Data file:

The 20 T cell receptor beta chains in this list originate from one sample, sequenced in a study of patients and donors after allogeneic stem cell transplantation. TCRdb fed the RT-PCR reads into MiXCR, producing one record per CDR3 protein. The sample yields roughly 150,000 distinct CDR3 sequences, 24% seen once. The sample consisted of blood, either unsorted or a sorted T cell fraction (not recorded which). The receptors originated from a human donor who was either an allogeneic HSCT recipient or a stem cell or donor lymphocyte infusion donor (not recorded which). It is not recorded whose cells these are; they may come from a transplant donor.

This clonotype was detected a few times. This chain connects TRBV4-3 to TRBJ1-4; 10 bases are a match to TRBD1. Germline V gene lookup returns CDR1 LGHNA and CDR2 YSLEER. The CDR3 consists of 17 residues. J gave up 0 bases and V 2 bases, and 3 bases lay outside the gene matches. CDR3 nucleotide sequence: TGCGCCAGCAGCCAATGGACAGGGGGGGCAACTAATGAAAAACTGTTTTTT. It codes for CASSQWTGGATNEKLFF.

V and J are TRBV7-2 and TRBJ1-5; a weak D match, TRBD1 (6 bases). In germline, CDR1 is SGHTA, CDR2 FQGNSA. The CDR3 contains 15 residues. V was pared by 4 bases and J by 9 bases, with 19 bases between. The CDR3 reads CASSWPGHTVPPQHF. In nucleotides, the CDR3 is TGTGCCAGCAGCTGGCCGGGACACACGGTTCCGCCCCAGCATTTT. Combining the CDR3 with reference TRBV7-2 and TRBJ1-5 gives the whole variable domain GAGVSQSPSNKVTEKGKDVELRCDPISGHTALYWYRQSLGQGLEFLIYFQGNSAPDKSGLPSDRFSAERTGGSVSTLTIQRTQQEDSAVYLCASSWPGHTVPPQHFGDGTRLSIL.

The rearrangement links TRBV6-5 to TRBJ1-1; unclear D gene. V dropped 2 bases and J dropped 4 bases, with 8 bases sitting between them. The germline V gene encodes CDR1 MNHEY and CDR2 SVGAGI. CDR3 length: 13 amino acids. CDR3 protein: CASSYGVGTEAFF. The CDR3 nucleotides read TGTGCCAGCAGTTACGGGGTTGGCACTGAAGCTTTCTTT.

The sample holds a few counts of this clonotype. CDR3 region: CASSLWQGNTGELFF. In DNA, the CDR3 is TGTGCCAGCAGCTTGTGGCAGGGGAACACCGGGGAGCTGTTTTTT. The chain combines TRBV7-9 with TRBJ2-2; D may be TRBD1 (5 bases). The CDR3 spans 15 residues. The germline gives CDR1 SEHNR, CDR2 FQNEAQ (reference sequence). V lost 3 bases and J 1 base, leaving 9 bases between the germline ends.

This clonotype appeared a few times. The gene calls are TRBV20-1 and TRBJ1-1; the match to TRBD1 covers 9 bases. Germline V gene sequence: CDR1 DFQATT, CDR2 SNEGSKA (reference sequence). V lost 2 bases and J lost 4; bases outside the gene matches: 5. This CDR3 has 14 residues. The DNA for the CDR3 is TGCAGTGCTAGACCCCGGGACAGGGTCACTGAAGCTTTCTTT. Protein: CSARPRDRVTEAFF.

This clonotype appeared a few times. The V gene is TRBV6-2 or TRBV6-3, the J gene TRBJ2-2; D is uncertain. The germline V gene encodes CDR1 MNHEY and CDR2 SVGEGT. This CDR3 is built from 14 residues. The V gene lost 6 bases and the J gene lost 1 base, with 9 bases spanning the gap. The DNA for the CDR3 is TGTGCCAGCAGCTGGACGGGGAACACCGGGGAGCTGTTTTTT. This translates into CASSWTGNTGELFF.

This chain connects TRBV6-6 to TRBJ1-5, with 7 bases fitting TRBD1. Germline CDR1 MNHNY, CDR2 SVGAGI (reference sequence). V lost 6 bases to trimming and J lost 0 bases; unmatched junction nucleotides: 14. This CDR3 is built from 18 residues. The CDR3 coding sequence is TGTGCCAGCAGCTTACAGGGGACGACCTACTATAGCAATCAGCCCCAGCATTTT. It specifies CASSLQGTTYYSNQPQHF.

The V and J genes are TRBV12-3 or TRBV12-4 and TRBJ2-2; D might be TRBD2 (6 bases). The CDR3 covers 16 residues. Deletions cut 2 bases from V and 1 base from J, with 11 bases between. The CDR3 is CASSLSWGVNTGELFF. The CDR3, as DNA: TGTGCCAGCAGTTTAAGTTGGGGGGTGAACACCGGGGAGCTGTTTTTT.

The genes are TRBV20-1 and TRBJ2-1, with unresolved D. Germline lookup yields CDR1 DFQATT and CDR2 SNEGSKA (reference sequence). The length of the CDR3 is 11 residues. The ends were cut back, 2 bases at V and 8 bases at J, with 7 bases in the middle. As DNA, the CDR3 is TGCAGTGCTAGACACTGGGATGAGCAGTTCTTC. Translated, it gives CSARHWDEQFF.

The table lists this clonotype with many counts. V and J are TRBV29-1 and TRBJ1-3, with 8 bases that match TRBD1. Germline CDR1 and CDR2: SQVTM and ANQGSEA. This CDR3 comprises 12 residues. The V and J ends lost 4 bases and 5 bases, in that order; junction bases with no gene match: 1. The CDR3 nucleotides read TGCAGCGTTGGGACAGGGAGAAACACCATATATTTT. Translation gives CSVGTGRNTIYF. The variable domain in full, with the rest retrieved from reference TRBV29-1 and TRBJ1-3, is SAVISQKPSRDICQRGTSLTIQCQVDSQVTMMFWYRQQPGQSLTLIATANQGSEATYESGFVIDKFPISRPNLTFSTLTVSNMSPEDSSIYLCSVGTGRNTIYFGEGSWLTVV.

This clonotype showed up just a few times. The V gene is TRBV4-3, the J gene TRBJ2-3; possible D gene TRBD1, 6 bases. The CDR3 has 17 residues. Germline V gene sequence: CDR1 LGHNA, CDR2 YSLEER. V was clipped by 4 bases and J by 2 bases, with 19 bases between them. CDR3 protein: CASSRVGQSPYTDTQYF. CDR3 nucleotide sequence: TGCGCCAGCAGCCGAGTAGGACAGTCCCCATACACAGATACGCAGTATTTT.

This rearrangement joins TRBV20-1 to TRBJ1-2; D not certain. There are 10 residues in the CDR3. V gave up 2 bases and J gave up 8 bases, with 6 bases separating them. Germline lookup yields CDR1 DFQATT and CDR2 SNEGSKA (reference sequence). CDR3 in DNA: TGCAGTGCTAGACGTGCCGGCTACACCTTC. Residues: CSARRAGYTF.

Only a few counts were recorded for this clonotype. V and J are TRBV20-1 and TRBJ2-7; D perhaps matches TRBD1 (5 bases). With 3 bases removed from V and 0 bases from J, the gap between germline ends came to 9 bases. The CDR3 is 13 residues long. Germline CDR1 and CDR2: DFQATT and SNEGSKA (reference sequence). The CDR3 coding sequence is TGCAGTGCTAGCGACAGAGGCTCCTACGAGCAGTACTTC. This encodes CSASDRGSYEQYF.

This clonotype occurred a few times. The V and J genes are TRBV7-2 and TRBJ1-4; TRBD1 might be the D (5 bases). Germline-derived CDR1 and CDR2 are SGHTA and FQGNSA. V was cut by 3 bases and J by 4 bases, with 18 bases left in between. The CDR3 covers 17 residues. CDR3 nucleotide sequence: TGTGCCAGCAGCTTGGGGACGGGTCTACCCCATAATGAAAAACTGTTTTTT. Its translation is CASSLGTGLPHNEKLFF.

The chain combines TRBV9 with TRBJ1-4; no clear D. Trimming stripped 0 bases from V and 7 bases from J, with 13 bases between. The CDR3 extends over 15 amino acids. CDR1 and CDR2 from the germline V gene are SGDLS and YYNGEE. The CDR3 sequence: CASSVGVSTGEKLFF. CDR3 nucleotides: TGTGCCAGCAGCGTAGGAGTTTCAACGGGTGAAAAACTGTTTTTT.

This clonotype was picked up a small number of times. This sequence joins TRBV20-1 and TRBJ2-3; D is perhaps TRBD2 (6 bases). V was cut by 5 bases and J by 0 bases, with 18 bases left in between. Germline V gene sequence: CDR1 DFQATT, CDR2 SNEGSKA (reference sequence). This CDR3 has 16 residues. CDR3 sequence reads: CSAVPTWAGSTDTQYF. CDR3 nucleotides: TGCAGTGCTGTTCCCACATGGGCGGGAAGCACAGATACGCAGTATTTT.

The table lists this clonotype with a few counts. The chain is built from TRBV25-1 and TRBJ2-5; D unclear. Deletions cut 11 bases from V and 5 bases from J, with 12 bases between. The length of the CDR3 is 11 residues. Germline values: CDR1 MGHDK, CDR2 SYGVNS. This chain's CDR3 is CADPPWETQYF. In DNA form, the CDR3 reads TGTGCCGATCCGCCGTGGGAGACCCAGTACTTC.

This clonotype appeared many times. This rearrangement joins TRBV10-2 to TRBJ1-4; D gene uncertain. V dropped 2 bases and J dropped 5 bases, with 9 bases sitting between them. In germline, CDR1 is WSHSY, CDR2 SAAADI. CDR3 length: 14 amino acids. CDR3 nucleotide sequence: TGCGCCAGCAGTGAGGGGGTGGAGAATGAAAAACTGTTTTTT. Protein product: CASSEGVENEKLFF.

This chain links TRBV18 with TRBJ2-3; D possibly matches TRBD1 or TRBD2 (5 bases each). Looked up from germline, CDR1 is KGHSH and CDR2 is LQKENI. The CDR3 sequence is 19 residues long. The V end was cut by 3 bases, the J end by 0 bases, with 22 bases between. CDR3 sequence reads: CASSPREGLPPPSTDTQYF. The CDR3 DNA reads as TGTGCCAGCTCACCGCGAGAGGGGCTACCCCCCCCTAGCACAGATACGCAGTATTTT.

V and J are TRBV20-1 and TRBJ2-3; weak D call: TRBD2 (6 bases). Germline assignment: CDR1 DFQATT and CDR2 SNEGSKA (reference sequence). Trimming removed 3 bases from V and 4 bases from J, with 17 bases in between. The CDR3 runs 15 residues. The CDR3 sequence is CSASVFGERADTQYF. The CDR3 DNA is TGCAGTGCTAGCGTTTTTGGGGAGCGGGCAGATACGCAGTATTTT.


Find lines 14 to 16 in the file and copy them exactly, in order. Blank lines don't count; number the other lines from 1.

Only a few counts were recorded for this clonotype. V and J are TRBV20-1 and TRBJ2-7; D perhaps matches TRBD1 (5 bases). With 3 bases removed from V and 0 bases from J, the gap between germline ends came to 9 bases. The CDR3 is 13 residues long. Germline CDR1 and CDR2: DFQATT and SNEGSKA (reference sequence). The CDR3 coding sequence is TGCAGTGCTAGCGACAGAGGCTCCTACGAGCAGTACTTC. This encodes CSASDRGSYEQYF.

This clonotype occurred a few times. The V and J genes are TRBV7-2 and TRBJ1-4; TRBD1 might be the D (5 bases). Germline-derived CDR1 and CDR2 are SGHTA and FQGNSA. V was cut by 3 bases and J by 4 bases, with 18 bases left in between. The CDR3 covers 17 residues. CDR3 nucleotide sequence: TGTGCCAGCAGCTTGGGGACGGGTCTACCCCATAATGAAAAACTGTTTTTT. Its translation is CASSLGTGLPHNEKLFF.

The chain combines TRBV9 with TRBJ1-4; no clear D. Trimming stripped 0 bases from V and 7 bases from J, with 13 bases between. The CDR3 extends over 15 amino acids. CDR1 and CDR2 from the germline V gene are SGDLS and YYNGEE. The CDR3 sequence: CASSVGVSTGEKLFF. CDR3 nucleotides: TGTGCCAGCAGCGTAGGAGTTTCAACGGGTGAAAAACTGTTTTTT.